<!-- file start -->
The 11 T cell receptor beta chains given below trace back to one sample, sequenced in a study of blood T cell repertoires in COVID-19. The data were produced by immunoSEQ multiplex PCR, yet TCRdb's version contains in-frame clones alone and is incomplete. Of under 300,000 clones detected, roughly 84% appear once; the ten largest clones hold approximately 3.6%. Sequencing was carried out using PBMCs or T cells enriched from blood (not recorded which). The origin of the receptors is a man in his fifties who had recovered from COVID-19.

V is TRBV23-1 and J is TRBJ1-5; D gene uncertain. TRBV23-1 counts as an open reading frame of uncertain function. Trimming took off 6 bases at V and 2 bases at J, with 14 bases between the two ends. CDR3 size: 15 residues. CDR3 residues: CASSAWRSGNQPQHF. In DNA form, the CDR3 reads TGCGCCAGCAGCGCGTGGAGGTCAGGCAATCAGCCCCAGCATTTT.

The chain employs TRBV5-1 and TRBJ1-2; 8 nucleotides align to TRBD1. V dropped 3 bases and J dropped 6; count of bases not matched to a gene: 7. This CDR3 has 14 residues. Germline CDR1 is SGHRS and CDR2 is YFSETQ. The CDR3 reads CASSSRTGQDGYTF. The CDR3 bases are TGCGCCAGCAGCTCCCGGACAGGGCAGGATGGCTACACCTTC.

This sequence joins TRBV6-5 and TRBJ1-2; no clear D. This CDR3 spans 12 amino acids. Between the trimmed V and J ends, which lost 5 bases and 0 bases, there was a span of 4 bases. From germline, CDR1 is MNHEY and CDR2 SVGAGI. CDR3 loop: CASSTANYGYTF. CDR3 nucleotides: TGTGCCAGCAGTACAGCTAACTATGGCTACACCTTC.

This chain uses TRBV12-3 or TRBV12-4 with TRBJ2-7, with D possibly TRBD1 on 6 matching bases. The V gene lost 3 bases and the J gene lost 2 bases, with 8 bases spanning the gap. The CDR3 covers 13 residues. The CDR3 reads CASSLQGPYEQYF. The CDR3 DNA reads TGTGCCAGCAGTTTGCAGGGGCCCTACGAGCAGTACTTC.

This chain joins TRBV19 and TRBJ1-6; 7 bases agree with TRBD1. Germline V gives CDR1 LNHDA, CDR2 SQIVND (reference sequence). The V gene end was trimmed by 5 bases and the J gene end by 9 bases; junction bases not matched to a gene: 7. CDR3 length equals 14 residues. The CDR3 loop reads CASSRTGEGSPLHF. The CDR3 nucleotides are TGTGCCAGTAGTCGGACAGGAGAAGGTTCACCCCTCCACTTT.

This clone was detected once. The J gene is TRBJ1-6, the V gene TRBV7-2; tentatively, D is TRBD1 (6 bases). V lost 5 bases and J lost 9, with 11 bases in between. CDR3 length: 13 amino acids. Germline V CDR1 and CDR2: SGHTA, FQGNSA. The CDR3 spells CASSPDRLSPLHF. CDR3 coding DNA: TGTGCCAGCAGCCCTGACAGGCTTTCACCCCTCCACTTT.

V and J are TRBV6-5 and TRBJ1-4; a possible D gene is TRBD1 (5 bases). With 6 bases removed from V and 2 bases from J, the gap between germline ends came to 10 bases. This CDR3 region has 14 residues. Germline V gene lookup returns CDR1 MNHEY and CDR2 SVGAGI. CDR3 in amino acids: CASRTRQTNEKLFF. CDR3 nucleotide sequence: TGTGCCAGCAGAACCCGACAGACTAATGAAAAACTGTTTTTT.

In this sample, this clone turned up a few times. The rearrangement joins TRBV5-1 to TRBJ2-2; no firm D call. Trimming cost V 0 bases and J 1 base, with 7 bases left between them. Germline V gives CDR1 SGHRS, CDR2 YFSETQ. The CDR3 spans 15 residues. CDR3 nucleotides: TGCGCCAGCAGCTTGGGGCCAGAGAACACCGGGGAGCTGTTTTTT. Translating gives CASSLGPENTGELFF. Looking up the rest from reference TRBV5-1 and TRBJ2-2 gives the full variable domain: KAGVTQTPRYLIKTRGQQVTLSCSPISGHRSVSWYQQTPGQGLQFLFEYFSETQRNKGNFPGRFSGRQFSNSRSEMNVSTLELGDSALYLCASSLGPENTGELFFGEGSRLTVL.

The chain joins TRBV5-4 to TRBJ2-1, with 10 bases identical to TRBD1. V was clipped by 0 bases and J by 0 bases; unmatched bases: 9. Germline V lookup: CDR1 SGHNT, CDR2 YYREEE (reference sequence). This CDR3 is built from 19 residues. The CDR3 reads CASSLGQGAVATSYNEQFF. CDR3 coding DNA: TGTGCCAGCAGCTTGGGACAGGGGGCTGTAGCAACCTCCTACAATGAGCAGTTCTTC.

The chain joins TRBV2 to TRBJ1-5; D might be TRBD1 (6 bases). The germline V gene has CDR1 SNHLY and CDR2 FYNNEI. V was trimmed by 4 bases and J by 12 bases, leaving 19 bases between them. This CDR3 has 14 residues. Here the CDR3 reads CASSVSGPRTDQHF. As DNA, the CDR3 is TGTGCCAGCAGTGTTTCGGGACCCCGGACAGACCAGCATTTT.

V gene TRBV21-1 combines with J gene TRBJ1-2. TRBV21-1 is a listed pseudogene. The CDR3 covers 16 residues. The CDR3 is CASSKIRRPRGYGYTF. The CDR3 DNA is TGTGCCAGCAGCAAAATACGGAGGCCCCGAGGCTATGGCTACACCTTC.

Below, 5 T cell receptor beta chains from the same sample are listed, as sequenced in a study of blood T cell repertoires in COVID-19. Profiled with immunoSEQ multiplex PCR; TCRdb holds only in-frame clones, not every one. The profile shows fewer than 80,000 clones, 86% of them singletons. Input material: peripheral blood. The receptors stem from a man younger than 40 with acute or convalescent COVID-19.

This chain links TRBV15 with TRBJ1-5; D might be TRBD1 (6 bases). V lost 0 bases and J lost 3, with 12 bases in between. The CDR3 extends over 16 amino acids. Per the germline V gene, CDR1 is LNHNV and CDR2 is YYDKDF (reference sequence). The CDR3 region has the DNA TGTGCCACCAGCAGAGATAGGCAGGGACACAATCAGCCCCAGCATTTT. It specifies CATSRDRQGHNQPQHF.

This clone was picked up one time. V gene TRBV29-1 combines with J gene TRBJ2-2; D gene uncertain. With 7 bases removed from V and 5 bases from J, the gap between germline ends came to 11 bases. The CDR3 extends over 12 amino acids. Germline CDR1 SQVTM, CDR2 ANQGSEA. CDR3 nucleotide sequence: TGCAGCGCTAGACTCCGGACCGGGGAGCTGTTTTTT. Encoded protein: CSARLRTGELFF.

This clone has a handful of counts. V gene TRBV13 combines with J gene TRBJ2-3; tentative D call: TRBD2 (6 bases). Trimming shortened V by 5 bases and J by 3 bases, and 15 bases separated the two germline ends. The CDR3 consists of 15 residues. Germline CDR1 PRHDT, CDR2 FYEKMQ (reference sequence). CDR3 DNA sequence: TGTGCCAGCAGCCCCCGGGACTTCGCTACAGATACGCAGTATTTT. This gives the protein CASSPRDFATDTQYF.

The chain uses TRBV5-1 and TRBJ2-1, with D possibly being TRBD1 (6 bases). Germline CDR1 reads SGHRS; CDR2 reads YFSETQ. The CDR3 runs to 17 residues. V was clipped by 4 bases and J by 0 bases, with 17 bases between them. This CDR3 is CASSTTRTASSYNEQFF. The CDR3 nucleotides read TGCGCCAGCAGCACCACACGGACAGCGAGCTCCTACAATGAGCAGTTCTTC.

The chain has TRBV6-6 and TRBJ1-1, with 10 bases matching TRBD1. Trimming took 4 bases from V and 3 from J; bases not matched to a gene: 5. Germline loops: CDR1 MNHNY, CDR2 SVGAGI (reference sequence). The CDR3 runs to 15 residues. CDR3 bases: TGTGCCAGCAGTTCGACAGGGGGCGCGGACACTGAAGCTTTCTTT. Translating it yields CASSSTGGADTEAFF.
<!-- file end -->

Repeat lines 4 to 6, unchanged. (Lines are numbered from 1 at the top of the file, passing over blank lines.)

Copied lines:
This sequence joins TRBV6-5 and TRBJ1-2; no clear D. This CDR3 spans 12 amino acids. Between the trimmed V and J ends, which lost 5 bases and 0 bases, there was a span of 4 bases. From germline, CDR1 is MNHEY and CDR2 SVGAGI. CDR3 loop: CASSTANYGYTF. CDR3 nucleotides: TGTGCCAGCAGTACAGCTAACTATGGCTACACCTTC.

This chain uses TRBV12-3 or TRBV12-4 with TRBJ2-7, with D possibly TRBD1 on 6 matching bases. The V gene lost 3 bases and the J gene lost 2 bases, with 8 bases spanning the gap. The CDR3 covers 13 residues. The CDR3 reads CASSLQGPYEQYF. The CDR3 DNA reads TGTGCCAGCAGTTTGCAGGGGCCCTACGAGCAGTACTTC.

This chain joins TRBV19 and TRBJ1-6; 7 bases agree with TRBD1. Germline V gives CDR1 LNHDA, CDR2 SQIVND (reference sequence). The V gene end was trimmed by 5 bases and the J gene end by 9 bases; junction bases not matched to a gene: 7. CDR3 length equals 14 residues. The CDR3 loop reads CASSRTGEGSPLHF. The CDR3 nucleotides are TGTGCCAGTAGTCGGACAGGAGAAGGTTCACCCCTCCACTTT.